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As with all health-related issues, please seek advice from a RL health professional if you're worried about anything.

Too much milk supply and engorged breasts

(19 Posts)
Jellybellymoo Sun 23-Apr-17 07:50:37

My little one is 6 days old and I have been trying to breastfeed which has been going well. However my breasts every 3-4 hours become so engorged they are painful! I am having to pump each time he feeds to relieve the pressure, I also want to continue pumping as he takes really well to a bottle. I'm new to this and worried I may be doing something wrong that is incrasing my milk supply? I was advised to pump on each feed by HV but have since read this may be causing an over supply?

Basically my question is does anyone have any advice on a breastfeeding/pumping routine that is less likely to cause me to have an increased supply? Thank you smile

ElspethFlashman Sun 23-Apr-17 07:52:20

Yeah Stop pumping.

I'm serious. Your boobs probably think you have twins.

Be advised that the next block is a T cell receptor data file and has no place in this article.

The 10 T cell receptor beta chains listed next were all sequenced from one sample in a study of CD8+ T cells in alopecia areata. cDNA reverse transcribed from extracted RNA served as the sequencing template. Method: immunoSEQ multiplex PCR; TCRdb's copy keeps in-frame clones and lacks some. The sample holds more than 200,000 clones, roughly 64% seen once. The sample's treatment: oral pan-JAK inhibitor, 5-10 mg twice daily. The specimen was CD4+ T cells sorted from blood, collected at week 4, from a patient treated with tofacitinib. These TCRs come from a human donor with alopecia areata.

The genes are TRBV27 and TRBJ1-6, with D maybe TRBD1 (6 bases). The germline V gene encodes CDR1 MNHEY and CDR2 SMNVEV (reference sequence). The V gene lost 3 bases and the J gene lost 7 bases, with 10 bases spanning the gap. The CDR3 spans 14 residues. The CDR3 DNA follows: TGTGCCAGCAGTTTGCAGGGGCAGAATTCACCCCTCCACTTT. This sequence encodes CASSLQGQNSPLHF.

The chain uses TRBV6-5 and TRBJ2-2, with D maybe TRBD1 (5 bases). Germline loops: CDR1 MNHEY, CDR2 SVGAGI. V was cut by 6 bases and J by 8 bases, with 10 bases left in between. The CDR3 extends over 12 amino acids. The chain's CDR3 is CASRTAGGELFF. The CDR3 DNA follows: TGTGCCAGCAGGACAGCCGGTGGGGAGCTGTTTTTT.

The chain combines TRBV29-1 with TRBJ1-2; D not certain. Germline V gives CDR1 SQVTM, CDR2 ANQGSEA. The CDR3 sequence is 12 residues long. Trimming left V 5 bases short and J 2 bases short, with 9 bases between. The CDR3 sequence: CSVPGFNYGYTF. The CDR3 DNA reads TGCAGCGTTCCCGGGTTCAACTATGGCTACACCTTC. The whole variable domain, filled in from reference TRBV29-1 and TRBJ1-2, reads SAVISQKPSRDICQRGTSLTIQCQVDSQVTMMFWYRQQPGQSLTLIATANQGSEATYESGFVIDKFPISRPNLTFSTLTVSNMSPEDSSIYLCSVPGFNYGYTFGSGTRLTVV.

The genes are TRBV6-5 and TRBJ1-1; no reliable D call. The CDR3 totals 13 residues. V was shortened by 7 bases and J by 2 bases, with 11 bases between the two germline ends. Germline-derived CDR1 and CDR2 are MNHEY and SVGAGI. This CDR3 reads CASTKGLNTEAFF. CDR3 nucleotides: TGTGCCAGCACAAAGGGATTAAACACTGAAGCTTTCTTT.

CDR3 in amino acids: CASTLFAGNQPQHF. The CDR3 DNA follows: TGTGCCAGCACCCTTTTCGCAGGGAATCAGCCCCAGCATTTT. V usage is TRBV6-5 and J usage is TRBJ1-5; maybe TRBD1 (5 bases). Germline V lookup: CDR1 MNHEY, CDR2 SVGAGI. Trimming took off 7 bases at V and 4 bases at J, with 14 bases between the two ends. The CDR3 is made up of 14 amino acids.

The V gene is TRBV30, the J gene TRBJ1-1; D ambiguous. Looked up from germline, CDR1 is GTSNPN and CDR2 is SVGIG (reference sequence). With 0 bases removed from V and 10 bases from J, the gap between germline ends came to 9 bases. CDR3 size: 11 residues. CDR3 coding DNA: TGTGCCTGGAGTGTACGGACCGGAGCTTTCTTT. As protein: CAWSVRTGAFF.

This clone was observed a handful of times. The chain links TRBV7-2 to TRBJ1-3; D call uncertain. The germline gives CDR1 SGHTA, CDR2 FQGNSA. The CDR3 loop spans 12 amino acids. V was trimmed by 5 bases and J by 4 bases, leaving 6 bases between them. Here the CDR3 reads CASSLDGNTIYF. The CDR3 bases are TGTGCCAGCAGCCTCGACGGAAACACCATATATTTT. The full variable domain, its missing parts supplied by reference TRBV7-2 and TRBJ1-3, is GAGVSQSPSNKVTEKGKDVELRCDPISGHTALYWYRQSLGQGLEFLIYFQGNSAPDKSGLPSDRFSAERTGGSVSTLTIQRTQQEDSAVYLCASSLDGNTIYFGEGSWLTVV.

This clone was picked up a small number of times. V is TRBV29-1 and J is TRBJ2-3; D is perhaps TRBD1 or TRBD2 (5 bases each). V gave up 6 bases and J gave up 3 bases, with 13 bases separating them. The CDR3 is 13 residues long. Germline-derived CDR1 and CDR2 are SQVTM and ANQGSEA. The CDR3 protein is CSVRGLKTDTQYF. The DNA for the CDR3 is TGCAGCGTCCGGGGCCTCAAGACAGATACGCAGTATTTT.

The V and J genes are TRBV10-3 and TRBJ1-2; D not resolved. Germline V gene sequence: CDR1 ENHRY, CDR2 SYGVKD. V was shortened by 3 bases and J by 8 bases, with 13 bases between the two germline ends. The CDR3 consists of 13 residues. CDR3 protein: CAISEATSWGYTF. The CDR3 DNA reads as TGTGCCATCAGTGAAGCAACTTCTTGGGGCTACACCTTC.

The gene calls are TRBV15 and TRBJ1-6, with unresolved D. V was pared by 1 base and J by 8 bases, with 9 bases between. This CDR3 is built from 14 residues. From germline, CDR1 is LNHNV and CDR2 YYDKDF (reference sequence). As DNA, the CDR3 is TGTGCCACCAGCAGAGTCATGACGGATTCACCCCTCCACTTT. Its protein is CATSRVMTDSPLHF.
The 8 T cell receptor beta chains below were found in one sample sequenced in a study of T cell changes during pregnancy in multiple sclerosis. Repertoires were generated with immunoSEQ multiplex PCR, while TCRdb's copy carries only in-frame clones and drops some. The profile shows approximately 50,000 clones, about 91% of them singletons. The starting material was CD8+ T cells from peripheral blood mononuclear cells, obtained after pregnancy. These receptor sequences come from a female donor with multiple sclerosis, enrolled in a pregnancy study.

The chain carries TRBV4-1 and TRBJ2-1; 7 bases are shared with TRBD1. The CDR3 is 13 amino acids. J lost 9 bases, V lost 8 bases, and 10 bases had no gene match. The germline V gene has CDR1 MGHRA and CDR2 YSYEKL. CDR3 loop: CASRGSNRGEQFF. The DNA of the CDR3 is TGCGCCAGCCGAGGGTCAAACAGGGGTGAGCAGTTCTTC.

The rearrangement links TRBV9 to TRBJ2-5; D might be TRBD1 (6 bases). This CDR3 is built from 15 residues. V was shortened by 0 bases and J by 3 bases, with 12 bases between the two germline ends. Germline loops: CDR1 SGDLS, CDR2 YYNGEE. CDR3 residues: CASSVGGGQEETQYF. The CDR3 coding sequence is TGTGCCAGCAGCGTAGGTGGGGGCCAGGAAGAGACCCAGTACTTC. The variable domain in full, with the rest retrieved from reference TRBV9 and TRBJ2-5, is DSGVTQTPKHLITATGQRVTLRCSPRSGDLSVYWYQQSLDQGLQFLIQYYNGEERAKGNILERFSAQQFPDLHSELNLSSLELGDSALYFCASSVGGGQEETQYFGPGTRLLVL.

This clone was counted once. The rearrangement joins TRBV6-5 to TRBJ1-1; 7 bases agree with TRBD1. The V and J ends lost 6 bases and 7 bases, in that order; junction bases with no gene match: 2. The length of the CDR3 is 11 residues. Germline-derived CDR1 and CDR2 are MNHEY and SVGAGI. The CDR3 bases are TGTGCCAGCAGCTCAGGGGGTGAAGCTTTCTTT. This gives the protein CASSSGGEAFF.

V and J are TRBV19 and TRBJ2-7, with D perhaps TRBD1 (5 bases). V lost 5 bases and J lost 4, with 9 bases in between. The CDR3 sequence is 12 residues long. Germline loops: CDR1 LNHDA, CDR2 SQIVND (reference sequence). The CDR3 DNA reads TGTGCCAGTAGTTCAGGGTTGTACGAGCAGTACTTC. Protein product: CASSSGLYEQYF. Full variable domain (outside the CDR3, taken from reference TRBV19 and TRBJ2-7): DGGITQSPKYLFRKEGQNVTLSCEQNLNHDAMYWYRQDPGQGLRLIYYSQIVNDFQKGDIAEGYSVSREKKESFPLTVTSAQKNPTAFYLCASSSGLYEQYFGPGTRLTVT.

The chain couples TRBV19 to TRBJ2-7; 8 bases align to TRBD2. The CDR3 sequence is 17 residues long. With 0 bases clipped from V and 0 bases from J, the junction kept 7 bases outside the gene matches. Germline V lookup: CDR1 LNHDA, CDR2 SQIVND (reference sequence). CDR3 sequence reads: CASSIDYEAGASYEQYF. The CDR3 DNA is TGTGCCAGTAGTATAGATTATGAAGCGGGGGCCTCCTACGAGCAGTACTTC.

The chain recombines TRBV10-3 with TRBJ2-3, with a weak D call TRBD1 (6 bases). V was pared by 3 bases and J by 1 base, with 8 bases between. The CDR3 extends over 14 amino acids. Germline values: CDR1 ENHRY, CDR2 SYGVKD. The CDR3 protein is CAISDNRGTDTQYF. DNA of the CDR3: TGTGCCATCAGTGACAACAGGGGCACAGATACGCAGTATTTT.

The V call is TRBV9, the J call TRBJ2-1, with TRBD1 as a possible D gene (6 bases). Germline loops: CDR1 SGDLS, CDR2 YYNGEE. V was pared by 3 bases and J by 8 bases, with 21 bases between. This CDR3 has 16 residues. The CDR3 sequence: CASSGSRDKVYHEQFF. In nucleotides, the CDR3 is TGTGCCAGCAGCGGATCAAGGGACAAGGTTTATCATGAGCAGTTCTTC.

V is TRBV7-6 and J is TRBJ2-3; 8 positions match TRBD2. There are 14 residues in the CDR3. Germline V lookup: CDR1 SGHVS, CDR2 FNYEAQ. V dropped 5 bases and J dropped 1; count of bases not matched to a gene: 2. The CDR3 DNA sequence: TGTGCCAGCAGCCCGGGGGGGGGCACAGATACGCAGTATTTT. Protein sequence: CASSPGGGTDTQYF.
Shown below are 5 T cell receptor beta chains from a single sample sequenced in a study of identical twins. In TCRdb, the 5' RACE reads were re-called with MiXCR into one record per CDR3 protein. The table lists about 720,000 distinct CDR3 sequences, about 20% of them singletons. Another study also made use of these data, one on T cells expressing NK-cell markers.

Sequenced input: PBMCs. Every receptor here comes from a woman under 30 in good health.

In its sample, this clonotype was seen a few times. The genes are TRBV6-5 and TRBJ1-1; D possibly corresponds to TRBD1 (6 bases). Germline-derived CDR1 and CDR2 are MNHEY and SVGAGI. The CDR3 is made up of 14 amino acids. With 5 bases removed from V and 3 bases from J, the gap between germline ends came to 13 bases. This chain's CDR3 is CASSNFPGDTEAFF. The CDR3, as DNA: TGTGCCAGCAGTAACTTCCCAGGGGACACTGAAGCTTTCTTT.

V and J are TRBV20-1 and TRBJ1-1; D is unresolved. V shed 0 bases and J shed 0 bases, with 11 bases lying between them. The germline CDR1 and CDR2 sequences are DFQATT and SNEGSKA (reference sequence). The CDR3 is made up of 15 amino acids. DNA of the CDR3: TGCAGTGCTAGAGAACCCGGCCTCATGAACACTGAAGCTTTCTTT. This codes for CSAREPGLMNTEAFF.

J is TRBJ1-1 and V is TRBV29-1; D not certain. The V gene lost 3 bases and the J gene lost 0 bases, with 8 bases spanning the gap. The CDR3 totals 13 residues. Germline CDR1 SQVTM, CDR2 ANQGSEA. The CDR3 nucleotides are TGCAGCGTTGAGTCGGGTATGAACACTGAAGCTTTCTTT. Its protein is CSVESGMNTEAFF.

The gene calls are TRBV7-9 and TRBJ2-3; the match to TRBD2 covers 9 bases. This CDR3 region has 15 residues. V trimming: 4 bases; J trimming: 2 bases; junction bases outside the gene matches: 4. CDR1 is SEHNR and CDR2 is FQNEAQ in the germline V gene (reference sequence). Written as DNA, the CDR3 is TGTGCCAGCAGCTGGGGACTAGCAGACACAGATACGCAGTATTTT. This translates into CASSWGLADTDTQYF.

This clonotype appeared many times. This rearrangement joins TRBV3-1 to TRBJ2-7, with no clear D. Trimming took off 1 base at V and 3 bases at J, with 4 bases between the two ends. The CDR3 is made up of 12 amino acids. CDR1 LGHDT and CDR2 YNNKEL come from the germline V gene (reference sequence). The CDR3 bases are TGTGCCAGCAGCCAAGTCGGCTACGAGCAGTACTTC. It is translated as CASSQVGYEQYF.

If you have an oversupply anyway, pumping is the worst thing you can do as it's increases it.

Jellybellymoo Sun 23-Apr-17 07:55:29

How do I go about expressing and breast feeding? If he skips a feed from me due to having expressed milk could I then pump? I was advised to pump after he feeds but as you said I'm worried my body is producing too much!

IfNotDuffers Sun 23-Apr-17 08:01:19

Have a look at as it has tons of excellent, evidence-based advice.

Also,, cabbage leaves in your bra will help with the engogement and pain.

Ceto Sun 23-Apr-17 08:04:32

Stop pumping, for goodness sake. Goodness knows where you HV got that idea from. The engorgement problem will settle down quickly once you stop.

fizzicles Sun 23-Apr-17 08:06:20

Some engorgement is pretty normal in Jose early days, but pumping is going to make it worse. Are you pumping after a feed to build up supplies of breast milk for bottles? Or before to release a little pressure so that the feed is less painful?